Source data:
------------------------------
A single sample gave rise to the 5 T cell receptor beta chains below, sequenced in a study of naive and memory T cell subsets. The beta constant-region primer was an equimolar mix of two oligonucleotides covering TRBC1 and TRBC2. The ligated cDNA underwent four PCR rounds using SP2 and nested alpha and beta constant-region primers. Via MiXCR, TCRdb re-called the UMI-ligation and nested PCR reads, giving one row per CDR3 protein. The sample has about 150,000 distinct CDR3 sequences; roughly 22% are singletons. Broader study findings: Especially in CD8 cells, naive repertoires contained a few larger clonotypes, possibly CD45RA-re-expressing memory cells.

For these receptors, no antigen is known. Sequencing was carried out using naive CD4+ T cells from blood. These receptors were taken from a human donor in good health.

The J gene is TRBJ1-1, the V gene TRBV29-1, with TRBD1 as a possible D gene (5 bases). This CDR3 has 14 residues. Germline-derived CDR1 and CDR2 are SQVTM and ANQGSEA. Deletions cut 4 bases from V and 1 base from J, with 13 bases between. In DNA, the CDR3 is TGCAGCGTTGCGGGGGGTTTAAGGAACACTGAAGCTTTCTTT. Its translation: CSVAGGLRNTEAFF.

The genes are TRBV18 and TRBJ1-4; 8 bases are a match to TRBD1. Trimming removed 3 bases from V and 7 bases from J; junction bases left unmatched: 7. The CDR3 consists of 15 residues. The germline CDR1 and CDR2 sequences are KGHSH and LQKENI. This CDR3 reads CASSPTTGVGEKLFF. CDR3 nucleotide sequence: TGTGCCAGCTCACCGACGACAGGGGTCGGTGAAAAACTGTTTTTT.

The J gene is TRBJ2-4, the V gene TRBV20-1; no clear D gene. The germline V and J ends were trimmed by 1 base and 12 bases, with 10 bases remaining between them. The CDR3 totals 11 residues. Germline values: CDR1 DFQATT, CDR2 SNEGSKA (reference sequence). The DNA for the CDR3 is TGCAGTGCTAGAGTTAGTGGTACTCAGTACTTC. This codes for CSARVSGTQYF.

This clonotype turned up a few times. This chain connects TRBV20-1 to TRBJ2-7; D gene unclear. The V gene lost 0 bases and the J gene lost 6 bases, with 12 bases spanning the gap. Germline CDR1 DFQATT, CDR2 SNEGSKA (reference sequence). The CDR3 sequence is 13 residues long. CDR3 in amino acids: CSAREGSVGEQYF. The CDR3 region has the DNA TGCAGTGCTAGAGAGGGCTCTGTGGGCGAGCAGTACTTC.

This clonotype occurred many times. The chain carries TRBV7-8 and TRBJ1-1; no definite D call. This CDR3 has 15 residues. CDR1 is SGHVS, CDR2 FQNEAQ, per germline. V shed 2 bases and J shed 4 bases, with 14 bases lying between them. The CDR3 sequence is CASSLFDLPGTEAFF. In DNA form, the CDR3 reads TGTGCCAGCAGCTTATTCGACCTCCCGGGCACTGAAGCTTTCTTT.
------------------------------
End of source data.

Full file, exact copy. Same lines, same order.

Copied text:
A single sample gave rise to the 5 T cell receptor beta chains below, sequenced in a study of naive and memory T cell subsets. The beta constant-region primer was an equimolar mix of two oligonucleotides covering TRBC1 and TRBC2. The ligated cDNA underwent four PCR rounds using SP2 and nested alpha and beta constant-region primers. Via MiXCR, TCRdb re-called the UMI-ligation and nested PCR reads, giving one row per CDR3 protein. The sample has about 150,000 distinct CDR3 sequences; roughly 22% are singletons. Broader study findings: Especially in CD8 cells, naive repertoires contained a few larger clonotypes, possibly CD45RA-re-expressing memory cells.

For these receptors, no antigen is known. Sequencing was carried out using naive CD4+ T cells from blood. These receptors were taken from a human donor in good health.

The J gene is TRBJ1-1, the V gene TRBV29-1, with TRBD1 as a possible D gene (5 bases). This CDR3 has 14 residues. Germline-derived CDR1 and CDR2 are SQVTM and ANQGSEA. Deletions cut 4 bases from V and 1 base from J, with 13 bases between. In DNA, the CDR3 is TGCAGCGTTGCGGGGGGTTTAAGGAACACTGAAGCTTTCTTT. Its translation: CSVAGGLRNTEAFF.

The genes are TRBV18 and TRBJ1-4; 8 bases are a match to TRBD1. Trimming removed 3 bases from V and 7 bases from J; junction bases left unmatched: 7. The CDR3 consists of 15 residues. The germline CDR1 and CDR2 sequences are KGHSH and LQKENI. This CDR3 reads CASSPTTGVGEKLFF. CDR3 nucleotide sequence: TGTGCCAGCTCACCGACGACAGGGGTCGGTGAAAAACTGTTTTTT.

The J gene is TRBJ2-4, the V gene TRBV20-1; no clear D gene. The germline V and J ends were trimmed by 1 base and 12 bases, with 10 bases remaining between them. The CDR3 totals 11 residues. Germline values: CDR1 DFQATT, CDR2 SNEGSKA (reference sequence). The DNA for the CDR3 is TGCAGTGCTAGAGTTAGTGGTACTCAGTACTTC. This codes for CSARVSGTQYF.

This clonotype turned up a few times. This chain connects TRBV20-1 to TRBJ2-7; D gene unclear. The V gene lost 0 bases and the J gene lost 6 bases, with 12 bases spanning the gap. Germline CDR1 DFQATT, CDR2 SNEGSKA (reference sequence). The CDR3 sequence is 13 residues long. CDR3 in amino acids: CSAREGSVGEQYF. The CDR3 region has the DNA TGCAGTGCTAGAGAGGGCTCTGTGGGCGAGCAGTACTTC.

This clonotype occurred many times. The chain carries TRBV7-8 and TRBJ1-1; no definite D call. This CDR3 has 15 residues. CDR1 is SGHVS, CDR2 FQNEAQ, per germline. V shed 2 bases and J shed 4 bases, with 14 bases lying between them. The CDR3 sequence is CASSLFDLPGTEAFF. In DNA form, the CDR3 reads TGTGCCAGCAGCTTATTCGACCTCCCGGGCACTGAAGCTTTCTTT.